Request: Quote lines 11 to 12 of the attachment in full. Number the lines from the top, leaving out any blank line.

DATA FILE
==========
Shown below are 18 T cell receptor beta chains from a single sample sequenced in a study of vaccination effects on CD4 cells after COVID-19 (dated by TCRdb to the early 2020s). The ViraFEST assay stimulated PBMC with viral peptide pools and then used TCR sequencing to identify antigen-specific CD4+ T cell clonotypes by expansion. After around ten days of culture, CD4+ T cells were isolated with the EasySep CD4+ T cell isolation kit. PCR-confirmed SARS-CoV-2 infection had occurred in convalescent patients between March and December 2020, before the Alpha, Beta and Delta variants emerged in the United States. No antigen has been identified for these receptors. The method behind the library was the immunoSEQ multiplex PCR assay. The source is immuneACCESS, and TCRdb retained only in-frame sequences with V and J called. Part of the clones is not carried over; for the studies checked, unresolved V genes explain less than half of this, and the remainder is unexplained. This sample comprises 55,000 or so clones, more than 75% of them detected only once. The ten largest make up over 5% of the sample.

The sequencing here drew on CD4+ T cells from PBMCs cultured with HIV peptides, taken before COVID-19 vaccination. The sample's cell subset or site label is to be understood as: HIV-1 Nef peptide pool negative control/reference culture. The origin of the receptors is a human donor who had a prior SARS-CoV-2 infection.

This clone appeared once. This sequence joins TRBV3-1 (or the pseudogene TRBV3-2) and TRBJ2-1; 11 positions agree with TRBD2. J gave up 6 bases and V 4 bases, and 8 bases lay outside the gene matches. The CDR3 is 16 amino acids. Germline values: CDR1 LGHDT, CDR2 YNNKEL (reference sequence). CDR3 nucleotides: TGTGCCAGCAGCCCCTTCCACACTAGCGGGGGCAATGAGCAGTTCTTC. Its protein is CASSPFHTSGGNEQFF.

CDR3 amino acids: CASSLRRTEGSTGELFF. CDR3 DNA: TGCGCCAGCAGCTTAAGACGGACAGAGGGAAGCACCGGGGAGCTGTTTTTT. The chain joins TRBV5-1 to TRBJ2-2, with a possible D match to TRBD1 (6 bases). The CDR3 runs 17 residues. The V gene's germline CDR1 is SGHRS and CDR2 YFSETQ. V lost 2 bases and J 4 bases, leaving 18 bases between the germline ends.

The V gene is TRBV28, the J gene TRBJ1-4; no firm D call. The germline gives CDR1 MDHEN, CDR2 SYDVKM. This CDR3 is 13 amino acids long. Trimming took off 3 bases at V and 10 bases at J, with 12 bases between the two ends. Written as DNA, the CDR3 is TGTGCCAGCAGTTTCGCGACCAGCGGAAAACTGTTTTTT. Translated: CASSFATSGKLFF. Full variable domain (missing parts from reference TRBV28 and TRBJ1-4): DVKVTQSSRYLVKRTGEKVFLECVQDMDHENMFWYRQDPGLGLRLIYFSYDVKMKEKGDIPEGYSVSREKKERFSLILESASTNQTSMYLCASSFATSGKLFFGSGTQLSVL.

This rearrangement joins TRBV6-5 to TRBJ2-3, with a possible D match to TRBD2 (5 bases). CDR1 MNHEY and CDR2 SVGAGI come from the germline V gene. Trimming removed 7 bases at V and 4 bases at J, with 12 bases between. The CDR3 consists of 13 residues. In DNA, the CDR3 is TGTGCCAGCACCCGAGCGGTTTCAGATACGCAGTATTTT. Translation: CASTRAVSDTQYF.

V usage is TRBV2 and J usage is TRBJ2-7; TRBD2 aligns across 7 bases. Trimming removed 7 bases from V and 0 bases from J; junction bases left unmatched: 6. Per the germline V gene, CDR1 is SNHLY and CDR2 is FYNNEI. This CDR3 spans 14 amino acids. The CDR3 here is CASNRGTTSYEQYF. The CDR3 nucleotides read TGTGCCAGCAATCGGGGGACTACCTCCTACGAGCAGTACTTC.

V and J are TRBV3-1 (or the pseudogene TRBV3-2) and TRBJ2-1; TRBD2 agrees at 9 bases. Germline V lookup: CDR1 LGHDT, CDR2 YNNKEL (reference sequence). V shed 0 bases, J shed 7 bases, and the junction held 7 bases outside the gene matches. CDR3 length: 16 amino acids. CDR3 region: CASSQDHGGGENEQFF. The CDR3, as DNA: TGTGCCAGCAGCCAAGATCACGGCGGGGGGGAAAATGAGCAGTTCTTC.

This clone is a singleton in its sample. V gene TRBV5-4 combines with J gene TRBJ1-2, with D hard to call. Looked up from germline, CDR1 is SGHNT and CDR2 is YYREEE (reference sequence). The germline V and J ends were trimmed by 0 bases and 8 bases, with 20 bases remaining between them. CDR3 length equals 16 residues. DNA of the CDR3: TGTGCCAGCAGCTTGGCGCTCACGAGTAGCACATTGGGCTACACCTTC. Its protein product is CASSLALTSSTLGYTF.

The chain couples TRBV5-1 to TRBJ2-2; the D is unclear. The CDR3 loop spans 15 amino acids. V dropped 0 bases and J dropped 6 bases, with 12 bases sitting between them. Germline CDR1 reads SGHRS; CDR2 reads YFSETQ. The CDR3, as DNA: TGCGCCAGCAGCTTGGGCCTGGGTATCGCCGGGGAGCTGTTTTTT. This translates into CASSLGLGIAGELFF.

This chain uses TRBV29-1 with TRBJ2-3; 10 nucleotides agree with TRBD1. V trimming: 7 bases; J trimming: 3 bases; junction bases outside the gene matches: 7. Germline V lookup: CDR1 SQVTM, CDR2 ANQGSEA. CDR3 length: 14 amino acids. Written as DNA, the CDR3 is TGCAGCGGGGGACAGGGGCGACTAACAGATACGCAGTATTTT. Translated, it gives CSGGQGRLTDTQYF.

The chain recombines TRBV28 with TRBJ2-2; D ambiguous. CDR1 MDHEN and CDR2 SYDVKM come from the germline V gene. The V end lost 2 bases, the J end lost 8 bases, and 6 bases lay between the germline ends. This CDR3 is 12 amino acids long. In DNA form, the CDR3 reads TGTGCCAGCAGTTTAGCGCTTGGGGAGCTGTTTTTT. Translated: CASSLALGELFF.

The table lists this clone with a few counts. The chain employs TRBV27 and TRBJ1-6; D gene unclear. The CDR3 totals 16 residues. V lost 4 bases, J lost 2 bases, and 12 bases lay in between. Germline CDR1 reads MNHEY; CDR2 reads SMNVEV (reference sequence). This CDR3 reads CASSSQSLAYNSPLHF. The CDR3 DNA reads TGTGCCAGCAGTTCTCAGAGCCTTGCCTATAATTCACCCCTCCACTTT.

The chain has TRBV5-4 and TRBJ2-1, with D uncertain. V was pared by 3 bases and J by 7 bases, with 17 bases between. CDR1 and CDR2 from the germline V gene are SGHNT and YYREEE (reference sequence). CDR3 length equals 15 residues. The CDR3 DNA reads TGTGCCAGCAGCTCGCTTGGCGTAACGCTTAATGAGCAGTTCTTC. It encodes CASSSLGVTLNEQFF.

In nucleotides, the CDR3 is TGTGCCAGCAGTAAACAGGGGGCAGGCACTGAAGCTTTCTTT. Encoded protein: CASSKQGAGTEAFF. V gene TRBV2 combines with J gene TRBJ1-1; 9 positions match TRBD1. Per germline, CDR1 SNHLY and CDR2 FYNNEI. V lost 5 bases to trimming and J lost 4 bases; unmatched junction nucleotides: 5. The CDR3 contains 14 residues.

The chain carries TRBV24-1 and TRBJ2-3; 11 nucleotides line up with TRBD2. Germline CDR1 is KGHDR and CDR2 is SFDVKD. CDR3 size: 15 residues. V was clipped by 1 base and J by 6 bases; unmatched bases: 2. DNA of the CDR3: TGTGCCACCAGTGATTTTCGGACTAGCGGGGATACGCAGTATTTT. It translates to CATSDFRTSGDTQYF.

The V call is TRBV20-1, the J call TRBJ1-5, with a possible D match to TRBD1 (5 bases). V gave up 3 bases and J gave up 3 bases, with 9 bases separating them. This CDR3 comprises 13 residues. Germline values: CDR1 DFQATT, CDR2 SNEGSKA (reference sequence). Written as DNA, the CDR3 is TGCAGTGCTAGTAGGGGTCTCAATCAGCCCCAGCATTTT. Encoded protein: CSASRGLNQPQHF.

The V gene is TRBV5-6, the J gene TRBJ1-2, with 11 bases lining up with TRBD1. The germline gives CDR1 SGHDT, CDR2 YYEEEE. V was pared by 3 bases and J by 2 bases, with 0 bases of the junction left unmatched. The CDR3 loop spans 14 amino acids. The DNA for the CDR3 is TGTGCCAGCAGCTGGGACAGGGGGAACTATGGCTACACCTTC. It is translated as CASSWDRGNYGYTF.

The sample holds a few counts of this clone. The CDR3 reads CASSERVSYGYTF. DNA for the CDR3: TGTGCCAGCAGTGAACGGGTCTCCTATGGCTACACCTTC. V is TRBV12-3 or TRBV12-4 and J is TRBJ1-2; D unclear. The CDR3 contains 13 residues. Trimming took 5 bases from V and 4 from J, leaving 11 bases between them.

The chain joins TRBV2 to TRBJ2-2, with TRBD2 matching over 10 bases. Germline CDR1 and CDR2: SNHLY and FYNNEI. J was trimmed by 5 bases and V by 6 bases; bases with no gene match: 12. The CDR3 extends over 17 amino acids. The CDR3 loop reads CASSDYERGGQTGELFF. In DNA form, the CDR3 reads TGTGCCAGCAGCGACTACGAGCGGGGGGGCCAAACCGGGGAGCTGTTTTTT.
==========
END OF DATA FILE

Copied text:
This chain uses TRBV29-1 with TRBJ2-3; 10 nucleotides agree with TRBD1. V trimming: 7 bases; J trimming: 3 bases; junction bases outside the gene matches: 7. Germline V lookup: CDR1 SQVTM, CDR2 ANQGSEA. CDR3 length: 14 amino acids. Written as DNA, the CDR3 is TGCAGCGGGGGACAGGGGCGACTAACAGATACGCAGTATTTT. Translated, it gives CSGGQGRLTDTQYF.

The chain recombines TRBV28 with TRBJ2-2; D ambiguous. CDR1 MDHEN and CDR2 SYDVKM come from the germline V gene. The V end lost 2 bases, the J end lost 8 bases, and 6 bases lay between the germline ends. This CDR3 is 12 amino acids long. In DNA form, the CDR3 reads TGTGCCAGCAGTTTAGCGCTTGGGGAGCTGTTTTTT. Translated: CASSLALGELFF.